Facebook knows who you call
AS MANY as one in three Australians may have had their every mobile phone call and text message spied upon by Facebook for years in the latest scandal facing the world's biggest social network.
The beleaguered company, already facing three international inquiries and four lawsuits for sharing the information of 50 million users with a political data analytics firm, has confirmed it recorded the phone calls and personal messages of many of its users but argued they had "expressly agreed" to handing over the information and it helped provide them with a "better experience" online.
The newest revelation may affect Australian Facebook users more acutely, as more than half of the country's population use the affected Facebook service, and as many as 8.2 million use the version that logged callers' information.
Facebook users discovered the extensive data-mining effort as they downloaded information shared on the social network in preparation for deleting their accounts.
The data archives included extensive logs detailing every mobile phone call they had made - not through Facebook but their regular phone carrier - as well as the duration and times of the calls, and identity of their callers.
Even missed mobile phone calls were listed in the data.
Facebook also collected information about SMS messages sent from the mobile phones, detailing when they were sent and received.
The social network confirmed on Tuesday it had harvested the information, recording phone calls from its Google Android Messenger app as far back as 2015.
Australians are one of the biggest users of this service with more than 13 million Aussies signed up to Messenger according to Facebook's own data.
When combined with a high number of Google Android phone users - as many as 65 per cent according to Statista - it shows as many as 33 per cent of Australians may have been caught up in the latest Facebook data drama.
In a statement, Facebook denied it had collected the information without users' permission and said it had taken the information from the Android versions of Messenger and then Facebook Lite.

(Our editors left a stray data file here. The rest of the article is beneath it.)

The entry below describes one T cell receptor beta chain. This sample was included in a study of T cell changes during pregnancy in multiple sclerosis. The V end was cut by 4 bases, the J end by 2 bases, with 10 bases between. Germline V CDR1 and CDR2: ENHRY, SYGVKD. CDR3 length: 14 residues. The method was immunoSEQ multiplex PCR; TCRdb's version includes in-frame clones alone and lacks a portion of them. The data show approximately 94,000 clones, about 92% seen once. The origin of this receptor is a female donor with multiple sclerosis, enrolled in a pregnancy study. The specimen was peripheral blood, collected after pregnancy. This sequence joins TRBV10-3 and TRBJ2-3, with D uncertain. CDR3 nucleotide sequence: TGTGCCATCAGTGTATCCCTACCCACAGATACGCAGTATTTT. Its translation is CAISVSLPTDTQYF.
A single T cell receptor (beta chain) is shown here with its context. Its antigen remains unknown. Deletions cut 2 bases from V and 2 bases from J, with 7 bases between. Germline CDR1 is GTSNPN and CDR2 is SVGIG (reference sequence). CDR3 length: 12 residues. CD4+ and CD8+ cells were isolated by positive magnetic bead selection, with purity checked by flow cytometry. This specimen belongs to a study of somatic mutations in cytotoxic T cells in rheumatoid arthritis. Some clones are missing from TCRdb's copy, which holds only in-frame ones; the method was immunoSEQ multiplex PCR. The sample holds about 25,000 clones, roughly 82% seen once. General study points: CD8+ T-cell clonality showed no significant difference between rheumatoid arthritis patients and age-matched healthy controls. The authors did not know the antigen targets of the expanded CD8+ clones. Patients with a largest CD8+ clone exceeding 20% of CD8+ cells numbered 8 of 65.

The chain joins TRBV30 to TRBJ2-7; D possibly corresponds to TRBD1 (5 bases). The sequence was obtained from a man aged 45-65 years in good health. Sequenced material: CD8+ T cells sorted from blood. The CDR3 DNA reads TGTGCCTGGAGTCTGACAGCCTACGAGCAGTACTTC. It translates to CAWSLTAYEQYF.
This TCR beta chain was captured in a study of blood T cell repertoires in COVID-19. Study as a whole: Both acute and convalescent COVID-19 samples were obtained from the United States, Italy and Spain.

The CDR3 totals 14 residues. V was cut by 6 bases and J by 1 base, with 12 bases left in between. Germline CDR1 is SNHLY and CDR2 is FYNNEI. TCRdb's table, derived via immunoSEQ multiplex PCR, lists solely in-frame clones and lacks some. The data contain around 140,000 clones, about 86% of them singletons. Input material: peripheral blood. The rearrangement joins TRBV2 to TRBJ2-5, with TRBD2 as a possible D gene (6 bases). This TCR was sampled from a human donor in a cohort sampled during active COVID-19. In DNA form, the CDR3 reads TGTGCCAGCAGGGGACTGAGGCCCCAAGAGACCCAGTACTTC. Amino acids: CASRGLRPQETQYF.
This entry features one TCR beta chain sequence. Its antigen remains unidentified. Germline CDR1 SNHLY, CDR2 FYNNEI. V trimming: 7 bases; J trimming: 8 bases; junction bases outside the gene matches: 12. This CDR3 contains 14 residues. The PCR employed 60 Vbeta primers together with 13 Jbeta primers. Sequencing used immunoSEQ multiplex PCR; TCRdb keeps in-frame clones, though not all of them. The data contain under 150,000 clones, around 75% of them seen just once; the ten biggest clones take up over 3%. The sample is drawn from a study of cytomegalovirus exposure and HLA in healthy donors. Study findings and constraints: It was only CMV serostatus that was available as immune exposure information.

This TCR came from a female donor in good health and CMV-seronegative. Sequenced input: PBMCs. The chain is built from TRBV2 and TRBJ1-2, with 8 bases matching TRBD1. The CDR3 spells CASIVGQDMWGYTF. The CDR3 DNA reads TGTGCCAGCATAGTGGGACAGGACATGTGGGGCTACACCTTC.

"We introduced this feature for Android users a couple of years ago," the statement said.
"When this feature is enabled, uploading your contacts also allows us to use information like when a call or text was made or received.
"This feature does not collect the content of your calls or text messages. Your information is securely stored and we do not sell this information to third parties."
Some users obviously failed to realise how much information Facebook was collecting from their smartphones, however, as users turned to rival social networks to describe their "shock".
The news of Facebook's latest data collection comes just a week after data firm Cambridge Analytica was found to have purchased personal details of more than 50 million Facebook users, most of whom did not consent to handing over their information, and was alleged to have used the information to target voters in an attempt to influence the outcome of the 2016 US election.
Billionaire entrepreneur Elon Musk has since pulled his companies Tesla and SpaceX from listings on Facebook, and audio firm Sonos announced they would suspend advertising on the site for a week.
Facebook users can check whether their mobile phone calls and text message histories have been captured by downloading a copy of their account archive and looking in the folder marked 'HTML'.
The data-collecting feature can also be disabled by turning off the 'Synced contacts' option in Messenger's menus.